(Photo: World Asia website)

With most of the struggles for democracy and peace around  the world, women play a significant role. The situation was no different in the 30-year war in Sri Lanka. According to a census conducted by the Ministry of Women’s Affairs of Sri Lanka in 2010, 89,000 women had become war widows. Forty-nine thousand of them lived in Northern and Eastern Provinces. The Lessons Learnt and Reconciliation Commission (LLRC) pointed out that the major target of the conflict was women, children and the elderly. Many of these widowed women are the heads of households and the primary caregivers to elderly persons and children. 

Ma Kyal Sin was an 18-year old girl who was killed by the military junta during a protest in Mandalay, the second-largest city of Myanmar. Every day, thousands of women and girls like her join the struggle. 

(Image: Ma Kyal Sin painted by TAMS from @tamyumkung Twitter account)

Although Sri Lanka produced the world’s first woman Prime Minister, we have not yet created a political personality like Aung San Suu Kyi. The political system of Sri Lanka prevents such women from coming to leadership. Compared to Sri Lanka, in India, women’s representation in public office is 12.6%. Nepal has 32.7% female representation in the parliament. Although the 25% quota of women was introduced in local governments elections since 2018, this alone will not create women’s leadership nor guarantee women’s rights in Sri Lanka. Only a few political and social movements in Sri Lanka have a feminist outlook and given opportunity for women. The majority of the 2.9 million people affected by micro-credit loans are women. These women must lead a struggle against this mafia now. The mothers, war widows and their children have been struggling for justice for more than a decade.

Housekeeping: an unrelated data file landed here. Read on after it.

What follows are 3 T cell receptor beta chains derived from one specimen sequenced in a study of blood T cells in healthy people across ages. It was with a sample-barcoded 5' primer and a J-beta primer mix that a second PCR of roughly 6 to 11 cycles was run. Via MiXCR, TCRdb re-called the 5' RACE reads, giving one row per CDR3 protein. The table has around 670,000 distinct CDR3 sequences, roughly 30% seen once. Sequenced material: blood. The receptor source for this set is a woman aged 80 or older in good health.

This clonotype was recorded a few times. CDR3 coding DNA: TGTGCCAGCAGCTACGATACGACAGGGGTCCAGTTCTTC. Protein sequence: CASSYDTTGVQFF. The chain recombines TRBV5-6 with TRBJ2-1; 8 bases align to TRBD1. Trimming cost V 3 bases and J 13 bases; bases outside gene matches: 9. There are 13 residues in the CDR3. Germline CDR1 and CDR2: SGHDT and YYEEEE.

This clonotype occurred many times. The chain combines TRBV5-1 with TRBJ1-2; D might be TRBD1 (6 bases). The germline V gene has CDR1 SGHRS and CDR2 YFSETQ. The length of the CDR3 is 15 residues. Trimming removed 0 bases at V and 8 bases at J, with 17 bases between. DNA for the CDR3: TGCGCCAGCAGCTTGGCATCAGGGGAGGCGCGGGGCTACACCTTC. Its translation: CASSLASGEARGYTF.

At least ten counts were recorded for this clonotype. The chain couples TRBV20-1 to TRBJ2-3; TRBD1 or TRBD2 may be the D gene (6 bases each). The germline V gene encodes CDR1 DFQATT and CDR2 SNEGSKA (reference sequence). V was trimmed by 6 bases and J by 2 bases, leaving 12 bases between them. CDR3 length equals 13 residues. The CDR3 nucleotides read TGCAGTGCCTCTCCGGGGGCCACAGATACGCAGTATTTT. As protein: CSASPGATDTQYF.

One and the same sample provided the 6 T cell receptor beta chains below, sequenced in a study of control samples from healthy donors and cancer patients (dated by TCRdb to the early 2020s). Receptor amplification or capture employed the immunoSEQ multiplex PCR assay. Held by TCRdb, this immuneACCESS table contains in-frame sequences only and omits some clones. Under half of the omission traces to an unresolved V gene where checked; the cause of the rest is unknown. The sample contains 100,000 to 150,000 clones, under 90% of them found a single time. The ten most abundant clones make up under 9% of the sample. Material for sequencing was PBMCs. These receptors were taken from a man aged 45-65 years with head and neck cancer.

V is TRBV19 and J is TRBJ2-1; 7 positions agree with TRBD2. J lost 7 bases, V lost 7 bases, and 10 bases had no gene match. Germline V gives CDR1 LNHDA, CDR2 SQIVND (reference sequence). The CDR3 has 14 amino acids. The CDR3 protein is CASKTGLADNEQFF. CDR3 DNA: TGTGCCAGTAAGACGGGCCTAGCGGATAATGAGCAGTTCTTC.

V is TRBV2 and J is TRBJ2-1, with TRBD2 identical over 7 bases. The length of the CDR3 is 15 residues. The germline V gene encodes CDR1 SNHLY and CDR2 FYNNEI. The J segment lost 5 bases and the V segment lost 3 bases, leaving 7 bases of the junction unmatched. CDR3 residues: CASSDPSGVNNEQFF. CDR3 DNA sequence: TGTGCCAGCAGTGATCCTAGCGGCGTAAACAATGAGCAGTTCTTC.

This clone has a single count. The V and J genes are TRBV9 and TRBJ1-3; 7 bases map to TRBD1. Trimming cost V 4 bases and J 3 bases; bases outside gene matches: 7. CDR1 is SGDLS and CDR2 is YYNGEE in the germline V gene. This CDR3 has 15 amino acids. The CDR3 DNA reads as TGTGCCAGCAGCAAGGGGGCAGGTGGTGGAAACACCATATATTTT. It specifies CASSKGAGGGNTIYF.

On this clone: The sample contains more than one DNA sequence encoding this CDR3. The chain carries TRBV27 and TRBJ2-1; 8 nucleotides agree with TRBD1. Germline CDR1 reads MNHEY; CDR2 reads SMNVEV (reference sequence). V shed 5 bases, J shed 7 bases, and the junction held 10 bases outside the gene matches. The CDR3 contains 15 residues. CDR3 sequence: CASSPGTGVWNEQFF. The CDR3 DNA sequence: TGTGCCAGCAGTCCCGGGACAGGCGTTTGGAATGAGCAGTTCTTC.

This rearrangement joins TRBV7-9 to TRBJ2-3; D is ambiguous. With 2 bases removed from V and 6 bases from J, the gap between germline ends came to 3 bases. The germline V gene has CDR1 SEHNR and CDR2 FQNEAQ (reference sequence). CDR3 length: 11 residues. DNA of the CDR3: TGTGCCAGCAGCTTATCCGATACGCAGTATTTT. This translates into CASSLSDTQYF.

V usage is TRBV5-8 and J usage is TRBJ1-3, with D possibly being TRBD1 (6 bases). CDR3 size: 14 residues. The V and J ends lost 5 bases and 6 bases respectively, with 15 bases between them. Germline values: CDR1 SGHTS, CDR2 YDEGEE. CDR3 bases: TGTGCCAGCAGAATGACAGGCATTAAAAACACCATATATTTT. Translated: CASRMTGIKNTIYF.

(Photo: Children not returned. MOJO video https://youtu.be/z_9B-rvHAXY)

Sri Lankan women need an approach to the struggle for democracy like the women in Myanmar. Unfortunately, the political structure in Sri Lanka does not provide an opportunity for that. Military and other extremisms have led to more suppression of women and other marginalized communities in many other countries like Libya, Ethiopia, Congo, Bolivia, Tunisia and Palestine presently. The issues in these countries have grabbed world attention. For example, 137 human rights bodies signed a letter regarding Myanmar that is addressed to the UN Security Council. The human rights office of Sri Lanka is also a party to that letter. 

Myanmar women have shown to the world that they need Aung San Suu Kyi’s leadership and have shown that they will even sacrifice their lives for such leaders. The entire democratic world wants to see the Myanmar military coup defeated and democracy restored.

SHARE NOW
The views and opinions expressed in this publication are those of the authors. They do not purport to reflect the opinions or views of the Sri Lanka Press Institute.

Related Posts